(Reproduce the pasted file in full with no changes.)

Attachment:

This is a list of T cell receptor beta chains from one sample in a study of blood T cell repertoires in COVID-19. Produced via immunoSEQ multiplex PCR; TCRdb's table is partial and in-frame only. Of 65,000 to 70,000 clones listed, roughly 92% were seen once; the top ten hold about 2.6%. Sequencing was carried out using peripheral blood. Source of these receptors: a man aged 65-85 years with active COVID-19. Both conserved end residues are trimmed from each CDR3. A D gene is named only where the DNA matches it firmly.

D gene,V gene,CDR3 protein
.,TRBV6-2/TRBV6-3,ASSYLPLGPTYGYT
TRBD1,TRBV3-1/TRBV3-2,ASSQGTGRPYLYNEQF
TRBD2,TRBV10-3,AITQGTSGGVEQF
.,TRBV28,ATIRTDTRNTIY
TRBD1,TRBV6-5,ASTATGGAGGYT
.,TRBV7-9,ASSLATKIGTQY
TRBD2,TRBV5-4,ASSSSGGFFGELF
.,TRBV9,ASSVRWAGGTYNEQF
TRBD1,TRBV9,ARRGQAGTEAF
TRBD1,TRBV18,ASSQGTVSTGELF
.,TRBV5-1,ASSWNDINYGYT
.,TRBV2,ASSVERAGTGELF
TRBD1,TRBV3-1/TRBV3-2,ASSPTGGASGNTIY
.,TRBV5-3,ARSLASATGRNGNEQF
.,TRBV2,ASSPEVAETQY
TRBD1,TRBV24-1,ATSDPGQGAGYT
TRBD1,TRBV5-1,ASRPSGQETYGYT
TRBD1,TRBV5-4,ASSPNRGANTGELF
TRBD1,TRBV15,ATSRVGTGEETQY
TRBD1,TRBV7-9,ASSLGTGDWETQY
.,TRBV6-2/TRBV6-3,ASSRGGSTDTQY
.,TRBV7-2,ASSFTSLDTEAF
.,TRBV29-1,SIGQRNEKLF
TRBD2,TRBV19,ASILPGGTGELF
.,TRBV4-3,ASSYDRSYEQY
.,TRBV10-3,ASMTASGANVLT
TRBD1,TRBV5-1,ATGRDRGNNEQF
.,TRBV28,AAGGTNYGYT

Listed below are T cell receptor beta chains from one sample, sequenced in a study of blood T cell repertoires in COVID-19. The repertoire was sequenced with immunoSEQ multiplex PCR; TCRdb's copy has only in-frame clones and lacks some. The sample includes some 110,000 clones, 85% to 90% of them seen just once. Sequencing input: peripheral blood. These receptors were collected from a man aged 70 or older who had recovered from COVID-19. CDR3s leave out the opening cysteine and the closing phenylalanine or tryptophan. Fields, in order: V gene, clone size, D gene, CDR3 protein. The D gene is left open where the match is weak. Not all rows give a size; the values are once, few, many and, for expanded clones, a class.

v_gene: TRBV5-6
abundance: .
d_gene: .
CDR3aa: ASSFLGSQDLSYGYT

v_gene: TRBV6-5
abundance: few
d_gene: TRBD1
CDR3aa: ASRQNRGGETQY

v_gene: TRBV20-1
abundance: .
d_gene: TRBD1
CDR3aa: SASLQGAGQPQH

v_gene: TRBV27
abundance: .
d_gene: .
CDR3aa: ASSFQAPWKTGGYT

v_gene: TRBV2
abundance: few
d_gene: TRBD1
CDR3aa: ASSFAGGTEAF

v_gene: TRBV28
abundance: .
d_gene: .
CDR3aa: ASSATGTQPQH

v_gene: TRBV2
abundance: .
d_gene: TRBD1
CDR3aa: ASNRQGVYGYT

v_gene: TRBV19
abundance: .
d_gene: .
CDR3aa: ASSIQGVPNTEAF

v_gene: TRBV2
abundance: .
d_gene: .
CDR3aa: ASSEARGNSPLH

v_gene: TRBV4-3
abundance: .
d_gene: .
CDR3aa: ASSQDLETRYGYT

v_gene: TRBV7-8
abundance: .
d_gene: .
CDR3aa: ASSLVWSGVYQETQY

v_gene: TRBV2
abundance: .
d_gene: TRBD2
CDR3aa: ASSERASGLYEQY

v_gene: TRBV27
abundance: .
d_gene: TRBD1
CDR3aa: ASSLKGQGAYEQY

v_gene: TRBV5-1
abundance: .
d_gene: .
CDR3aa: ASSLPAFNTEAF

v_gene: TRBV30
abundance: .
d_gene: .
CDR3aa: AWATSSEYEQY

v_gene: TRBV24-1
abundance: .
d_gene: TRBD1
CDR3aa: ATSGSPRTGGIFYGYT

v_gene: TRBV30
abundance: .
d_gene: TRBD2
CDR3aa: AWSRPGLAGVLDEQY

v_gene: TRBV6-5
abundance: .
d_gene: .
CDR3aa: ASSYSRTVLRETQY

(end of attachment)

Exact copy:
This is a list of T cell receptor beta chains from one sample in a study of blood T cell repertoires in COVID-19. Produced via immunoSEQ multiplex PCR; TCRdb's table is partial and in-frame only. Of 65,000 to 70,000 clones listed, roughly 92% were seen once; the top ten hold about 2.6%. Sequencing was carried out using peripheral blood. Source of these receptors: a man aged 65-85 years with active COVID-19. Both conserved end residues are trimmed from each CDR3. A D gene is named only where the DNA matches it firmly.

D gene,V gene,CDR3 protein
.,TRBV6-2/TRBV6-3,ASSYLPLGPTYGYT
TRBD1,TRBV3-1/TRBV3-2,ASSQGTGRPYLYNEQF
TRBD2,TRBV10-3,AITQGTSGGVEQF
.,TRBV28,ATIRTDTRNTIY
TRBD1,TRBV6-5,ASTATGGAGGYT
.,TRBV7-9,ASSLATKIGTQY
TRBD2,TRBV5-4,ASSSSGGFFGELF
.,TRBV9,ASSVRWAGGTYNEQF
TRBD1,TRBV9,ARRGQAGTEAF
TRBD1,TRBV18,ASSQGTVSTGELF
.,TRBV5-1,ASSWNDINYGYT
.,TRBV2,ASSVERAGTGELF
TRBD1,TRBV3-1/TRBV3-2,ASSPTGGASGNTIY
.,TRBV5-3,ARSLASATGRNGNEQF
.,TRBV2,ASSPEVAETQY
TRBD1,TRBV24-1,ATSDPGQGAGYT
TRBD1,TRBV5-1,ASRPSGQETYGYT
TRBD1,TRBV5-4,ASSPNRGANTGELF
TRBD1,TRBV15,ATSRVGTGEETQY
TRBD1,TRBV7-9,ASSLGTGDWETQY
.,TRBV6-2/TRBV6-3,ASSRGGSTDTQY
.,TRBV7-2,ASSFTSLDTEAF
.,TRBV29-1,SIGQRNEKLF
TRBD2,TRBV19,ASILPGGTGELF
.,TRBV4-3,ASSYDRSYEQY
.,TRBV10-3,ASMTASGANVLT
TRBD1,TRBV5-1,ATGRDRGNNEQF
.,TRBV28,AAGGTNYGYT

Listed below are T cell receptor beta chains from one sample, sequenced in a study of blood T cell repertoires in COVID-19. The repertoire was sequenced with immunoSEQ multiplex PCR; TCRdb's copy has only in-frame clones and lacks some. The sample includes some 110,000 clones, 85% to 90% of them seen just once. Sequencing input: peripheral blood. These receptors were collected from a man aged 70 or older who had recovered from COVID-19. CDR3s leave out the opening cysteine and the closing phenylalanine or tryptophan. Fields, in order: V gene, clone size, D gene, CDR3 protein. The D gene is left open where the match is weak. Not all rows give a size; the values are once, few, many and, for expanded clones, a class.

v_gene: TRBV5-6
abundance: .
d_gene: .
CDR3aa: ASSFLGSQDLSYGYT

v_gene: TRBV6-5
abundance: few
d_gene: TRBD1
CDR3aa: ASRQNRGGETQY

v_gene: TRBV20-1
abundance: .
d_gene: TRBD1
CDR3aa: SASLQGAGQPQH

v_gene: TRBV27
abundance: .
d_gene: .
CDR3aa: ASSFQAPWKTGGYT

v_gene: TRBV2
abundance: few
d_gene: TRBD1
CDR3aa: ASSFAGGTEAF

v_gene: TRBV28
abundance: .
d_gene: .
CDR3aa: ASSATGTQPQH

v_gene: TRBV2
abundance: .
d_gene: TRBD1
CDR3aa: ASNRQGVYGYT

v_gene: TRBV19
abundance: .
d_gene: .
CDR3aa: ASSIQGVPNTEAF

v_gene: TRBV2
abundance: .
d_gene: .
CDR3aa: ASSEARGNSPLH

v_gene: TRBV4-3
abundance: .
d_gene: .
CDR3aa: ASSQDLETRYGYT

v_gene: TRBV7-8
abundance: .
d_gene: .
CDR3aa: ASSLVWSGVYQETQY

v_gene: TRBV2
abundance: .
d_gene: TRBD2
CDR3aa: ASSERASGLYEQY

v_gene: TRBV27
abundance: .
d_gene: TRBD1
CDR3aa: ASSLKGQGAYEQY

v_gene: TRBV5-1
abundance: .
d_gene: .
CDR3aa: ASSLPAFNTEAF

v_gene: TRBV30
abundance: .
d_gene: .
CDR3aa: AWATSSEYEQY

v_gene: TRBV24-1
abundance: .
d_gene: TRBD1
CDR3aa: ATSGSPRTGGIFYGYT

v_gene: TRBV30
abundance: .
d_gene: TRBD2
CDR3aa: AWSRPGLAGVLDEQY

v_gene: TRBV6-5
abundance: .
d_gene: .
CDR3aa: ASSYSRTVLRETQY